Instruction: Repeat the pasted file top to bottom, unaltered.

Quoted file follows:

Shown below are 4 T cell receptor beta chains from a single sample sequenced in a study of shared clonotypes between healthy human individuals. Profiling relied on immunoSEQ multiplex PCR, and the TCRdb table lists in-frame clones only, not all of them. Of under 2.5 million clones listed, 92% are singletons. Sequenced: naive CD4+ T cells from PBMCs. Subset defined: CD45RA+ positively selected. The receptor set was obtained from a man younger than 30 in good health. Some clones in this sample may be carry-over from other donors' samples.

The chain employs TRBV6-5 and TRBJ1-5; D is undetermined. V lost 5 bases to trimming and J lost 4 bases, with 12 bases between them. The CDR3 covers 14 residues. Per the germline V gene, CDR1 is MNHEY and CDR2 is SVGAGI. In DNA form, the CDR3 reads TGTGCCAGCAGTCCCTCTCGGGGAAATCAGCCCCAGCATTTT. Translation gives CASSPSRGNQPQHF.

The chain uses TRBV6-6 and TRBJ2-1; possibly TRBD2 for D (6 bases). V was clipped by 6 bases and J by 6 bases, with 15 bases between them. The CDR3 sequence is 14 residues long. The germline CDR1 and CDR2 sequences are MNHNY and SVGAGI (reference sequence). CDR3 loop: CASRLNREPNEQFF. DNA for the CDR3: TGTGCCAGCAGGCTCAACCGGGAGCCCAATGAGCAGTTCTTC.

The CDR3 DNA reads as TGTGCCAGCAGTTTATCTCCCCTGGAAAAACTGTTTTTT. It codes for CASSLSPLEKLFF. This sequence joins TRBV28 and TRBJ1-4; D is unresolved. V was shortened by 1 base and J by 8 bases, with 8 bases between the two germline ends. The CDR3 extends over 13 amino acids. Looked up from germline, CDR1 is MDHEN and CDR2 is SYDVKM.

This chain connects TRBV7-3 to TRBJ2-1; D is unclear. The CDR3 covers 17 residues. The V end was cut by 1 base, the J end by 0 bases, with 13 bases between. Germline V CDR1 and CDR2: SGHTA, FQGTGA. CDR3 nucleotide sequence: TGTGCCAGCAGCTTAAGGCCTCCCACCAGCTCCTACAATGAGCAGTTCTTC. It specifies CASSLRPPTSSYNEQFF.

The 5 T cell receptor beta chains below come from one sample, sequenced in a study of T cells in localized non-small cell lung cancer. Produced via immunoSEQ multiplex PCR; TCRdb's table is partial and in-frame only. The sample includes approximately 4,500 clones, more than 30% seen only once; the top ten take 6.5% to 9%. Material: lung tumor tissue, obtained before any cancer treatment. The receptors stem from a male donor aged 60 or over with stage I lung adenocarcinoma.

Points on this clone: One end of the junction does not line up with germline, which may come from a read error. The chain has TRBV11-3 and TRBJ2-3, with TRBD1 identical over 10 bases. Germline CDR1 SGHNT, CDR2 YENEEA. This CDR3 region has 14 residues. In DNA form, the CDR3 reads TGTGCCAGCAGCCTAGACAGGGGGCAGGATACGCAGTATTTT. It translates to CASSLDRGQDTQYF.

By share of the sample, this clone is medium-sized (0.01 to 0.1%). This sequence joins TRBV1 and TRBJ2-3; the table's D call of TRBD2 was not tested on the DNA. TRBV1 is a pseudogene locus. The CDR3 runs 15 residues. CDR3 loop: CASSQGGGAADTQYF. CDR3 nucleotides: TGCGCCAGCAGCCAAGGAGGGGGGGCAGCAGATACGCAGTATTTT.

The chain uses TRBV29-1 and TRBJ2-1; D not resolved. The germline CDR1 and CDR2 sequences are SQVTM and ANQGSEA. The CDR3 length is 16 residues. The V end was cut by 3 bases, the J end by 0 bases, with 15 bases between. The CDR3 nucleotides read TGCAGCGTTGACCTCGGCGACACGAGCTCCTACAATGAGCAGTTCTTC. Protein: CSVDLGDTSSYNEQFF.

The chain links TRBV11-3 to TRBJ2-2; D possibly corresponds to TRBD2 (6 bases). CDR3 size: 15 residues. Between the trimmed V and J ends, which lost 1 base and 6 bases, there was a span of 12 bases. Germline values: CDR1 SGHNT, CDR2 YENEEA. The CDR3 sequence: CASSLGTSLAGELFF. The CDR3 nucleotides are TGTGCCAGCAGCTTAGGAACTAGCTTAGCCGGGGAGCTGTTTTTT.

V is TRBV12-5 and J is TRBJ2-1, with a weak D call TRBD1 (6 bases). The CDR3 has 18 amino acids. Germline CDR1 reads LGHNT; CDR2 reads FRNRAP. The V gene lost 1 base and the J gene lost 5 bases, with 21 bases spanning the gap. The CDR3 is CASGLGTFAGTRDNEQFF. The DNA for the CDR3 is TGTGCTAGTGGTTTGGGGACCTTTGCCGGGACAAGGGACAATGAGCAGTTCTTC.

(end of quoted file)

Shown below are 4 T cell receptor beta chains from a single sample sequenced in a study of shared clonotypes between healthy human individuals. Profiling relied on immunoSEQ multiplex PCR, and the TCRdb table lists in-frame clones only, not all of them. Of under 2.5 million clones listed, 92% are singletons. Sequenced: naive CD4+ T cells from PBMCs. Subset defined: CD45RA+ positively selected. The receptor set was obtained from a man younger than 30 in good health. Some clones in this sample may be carry-over from other donors' samples.

The chain employs TRBV6-5 and TRBJ1-5; D is undetermined. V lost 5 bases to trimming and J lost 4 bases, with 12 bases between them. The CDR3 covers 14 residues. Per the germline V gene, CDR1 is MNHEY and CDR2 is SVGAGI. In DNA form, the CDR3 reads TGTGCCAGCAGTCCCTCTCGGGGAAATCAGCCCCAGCATTTT. Translation gives CASSPSRGNQPQHF.

The chain uses TRBV6-6 and TRBJ2-1; possibly TRBD2 for D (6 bases). V was clipped by 6 bases and J by 6 bases, with 15 bases between them. The CDR3 sequence is 14 residues long. The germline CDR1 and CDR2 sequences are MNHNY and SVGAGI (reference sequence). CDR3 loop: CASRLNREPNEQFF. DNA for the CDR3: TGTGCCAGCAGGCTCAACCGGGAGCCCAATGAGCAGTTCTTC.

The CDR3 DNA reads as TGTGCCAGCAGTTTATCTCCCCTGGAAAAACTGTTTTTT. It codes for CASSLSPLEKLFF. This sequence joins TRBV28 and TRBJ1-4; D is unresolved. V was shortened by 1 base and J by 8 bases, with 8 bases between the two germline ends. The CDR3 extends over 13 amino acids. Looked up from germline, CDR1 is MDHEN and CDR2 is SYDVKM.

This chain connects TRBV7-3 to TRBJ2-1; D is unclear. The CDR3 covers 17 residues. The V end was cut by 1 base, the J end by 0 bases, with 13 bases between. Germline V CDR1 and CDR2: SGHTA, FQGTGA. CDR3 nucleotide sequence: TGTGCCAGCAGCTTAAGGCCTCCCACCAGCTCCTACAATGAGCAGTTCTTC. It specifies CASSLRPPTSSYNEQFF.

The 5 T cell receptor beta chains below come from one sample, sequenced in a study of T cells in localized non-small cell lung cancer. Produced via immunoSEQ multiplex PCR; TCRdb's table is partial and in-frame only. The sample includes approximately 4,500 clones, more than 30% seen only once; the top ten take 6.5% to 9%. Material: lung tumor tissue, obtained before any cancer treatment. The receptors stem from a male donor aged 60 or over with stage I lung adenocarcinoma.

Points on this clone: One end of the junction does not line up with germline, which may come from a read error. The chain has TRBV11-3 and TRBJ2-3, with TRBD1 identical over 10 bases. Germline CDR1 SGHNT, CDR2 YENEEA. This CDR3 region has 14 residues. In DNA form, the CDR3 reads TGTGCCAGCAGCCTAGACAGGGGGCAGGATACGCAGTATTTT. It translates to CASSLDRGQDTQYF.

By share of the sample, this clone is medium-sized (0.01 to 0.1%). This sequence joins TRBV1 and TRBJ2-3; the table's D call of TRBD2 was not tested on the DNA. TRBV1 is a pseudogene locus. The CDR3 runs 15 residues. CDR3 loop: CASSQGGGAADTQYF. CDR3 nucleotides: TGCGCCAGCAGCCAAGGAGGGGGGGCAGCAGATACGCAGTATTTT.

The chain uses TRBV29-1 and TRBJ2-1; D not resolved. The germline CDR1 and CDR2 sequences are SQVTM and ANQGSEA. The CDR3 length is 16 residues. The V end was cut by 3 bases, the J end by 0 bases, with 15 bases between. The CDR3 nucleotides read TGCAGCGTTGACCTCGGCGACACGAGCTCCTACAATGAGCAGTTCTTC. Protein: CSVDLGDTSSYNEQFF.

The chain links TRBV11-3 to TRBJ2-2; D possibly corresponds to TRBD2 (6 bases). CDR3 size: 15 residues. Between the trimmed V and J ends, which lost 1 base and 6 bases, there was a span of 12 bases. Germline values: CDR1 SGHNT, CDR2 YENEEA. The CDR3 sequence: CASSLGTSLAGELFF. The CDR3 nucleotides are TGTGCCAGCAGCTTAGGAACTAGCTTAGCCGGGGAGCTGTTTTTT.

V is TRBV12-5 and J is TRBJ2-1, with a weak D call TRBD1 (6 bases). The CDR3 has 18 amino acids. Germline CDR1 reads LGHNT; CDR2 reads FRNRAP. The V gene lost 1 base and the J gene lost 5 bases, with 21 bases spanning the gap. The CDR3 is CASGLGTFAGTRDNEQFF. The DNA for the CDR3 is TGTGCTAGTGGTTTGGGGACCTTTGCCGGGACAAGGGACAATGAGCAGTTCTTC.